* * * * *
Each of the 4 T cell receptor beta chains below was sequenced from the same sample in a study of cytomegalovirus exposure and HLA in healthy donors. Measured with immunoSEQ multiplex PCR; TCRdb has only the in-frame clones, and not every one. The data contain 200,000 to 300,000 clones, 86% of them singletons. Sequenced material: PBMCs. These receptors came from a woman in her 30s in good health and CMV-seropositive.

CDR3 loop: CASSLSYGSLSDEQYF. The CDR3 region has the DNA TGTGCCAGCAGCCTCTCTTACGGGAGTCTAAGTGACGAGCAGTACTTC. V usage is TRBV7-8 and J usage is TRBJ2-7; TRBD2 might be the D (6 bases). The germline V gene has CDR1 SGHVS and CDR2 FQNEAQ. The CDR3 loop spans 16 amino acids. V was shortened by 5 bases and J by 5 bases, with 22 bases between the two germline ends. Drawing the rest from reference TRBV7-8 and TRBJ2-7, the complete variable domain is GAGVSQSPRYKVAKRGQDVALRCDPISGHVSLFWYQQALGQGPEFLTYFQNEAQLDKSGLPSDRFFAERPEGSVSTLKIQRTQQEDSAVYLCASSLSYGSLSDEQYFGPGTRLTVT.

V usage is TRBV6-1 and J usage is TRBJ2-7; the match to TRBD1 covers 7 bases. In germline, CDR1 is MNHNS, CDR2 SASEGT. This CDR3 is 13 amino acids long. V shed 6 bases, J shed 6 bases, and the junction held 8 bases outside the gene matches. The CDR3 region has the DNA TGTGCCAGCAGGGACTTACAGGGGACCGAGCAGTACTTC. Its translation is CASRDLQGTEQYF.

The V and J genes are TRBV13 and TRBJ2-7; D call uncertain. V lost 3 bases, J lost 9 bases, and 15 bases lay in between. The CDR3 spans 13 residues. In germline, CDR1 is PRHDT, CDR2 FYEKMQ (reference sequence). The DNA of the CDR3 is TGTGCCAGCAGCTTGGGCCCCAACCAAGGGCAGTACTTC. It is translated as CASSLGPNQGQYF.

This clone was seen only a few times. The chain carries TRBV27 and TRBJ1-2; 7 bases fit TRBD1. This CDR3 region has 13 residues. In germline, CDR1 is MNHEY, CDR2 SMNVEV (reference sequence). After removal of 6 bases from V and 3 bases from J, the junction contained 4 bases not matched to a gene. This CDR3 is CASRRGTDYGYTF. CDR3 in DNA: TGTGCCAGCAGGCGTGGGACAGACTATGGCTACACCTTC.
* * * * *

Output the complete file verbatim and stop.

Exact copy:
Each of the 4 T cell receptor beta chains below was sequenced from the same sample in a study of cytomegalovirus exposure and HLA in healthy donors. Measured with immunoSEQ multiplex PCR; TCRdb has only the in-frame clones, and not every one. The data contain 200,000 to 300,000 clones, 86% of them singletons. Sequenced material: PBMCs. These receptors came from a woman in her 30s in good health and CMV-seropositive.

CDR3 loop: CASSLSYGSLSDEQYF. The CDR3 region has the DNA TGTGCCAGCAGCCTCTCTTACGGGAGTCTAAGTGACGAGCAGTACTTC. V usage is TRBV7-8 and J usage is TRBJ2-7; TRBD2 might be the D (6 bases). The germline V gene has CDR1 SGHVS and CDR2 FQNEAQ. The CDR3 loop spans 16 amino acids. V was shortened by 5 bases and J by 5 bases, with 22 bases between the two germline ends. Drawing the rest from reference TRBV7-8 and TRBJ2-7, the complete variable domain is GAGVSQSPRYKVAKRGQDVALRCDPISGHVSLFWYQQALGQGPEFLTYFQNEAQLDKSGLPSDRFFAERPEGSVSTLKIQRTQQEDSAVYLCASSLSYGSLSDEQYFGPGTRLTVT.

V usage is TRBV6-1 and J usage is TRBJ2-7; the match to TRBD1 covers 7 bases. In germline, CDR1 is MNHNS, CDR2 SASEGT. This CDR3 is 13 amino acids long. V shed 6 bases, J shed 6 bases, and the junction held 8 bases outside the gene matches. The CDR3 region has the DNA TGTGCCAGCAGGGACTTACAGGGGACCGAGCAGTACTTC. Its translation is CASRDLQGTEQYF.

The V and J genes are TRBV13 and TRBJ2-7; D call uncertain. V lost 3 bases, J lost 9 bases, and 15 bases lay in between. The CDR3 spans 13 residues. In germline, CDR1 is PRHDT, CDR2 FYEKMQ (reference sequence). The DNA of the CDR3 is TGTGCCAGCAGCTTGGGCCCCAACCAAGGGCAGTACTTC. It is translated as CASSLGPNQGQYF.

This clone was seen only a few times. The chain carries TRBV27 and TRBJ1-2; 7 bases fit TRBD1. This CDR3 region has 13 residues. In germline, CDR1 is MNHEY, CDR2 SMNVEV (reference sequence). After removal of 6 bases from V and 3 bases from J, the junction contained 4 bases not matched to a gene. This CDR3 is CASRRGTDYGYTF. CDR3 in DNA: TGTGCCAGCAGGCGTGGGACAGACTATGGCTACACCTTC.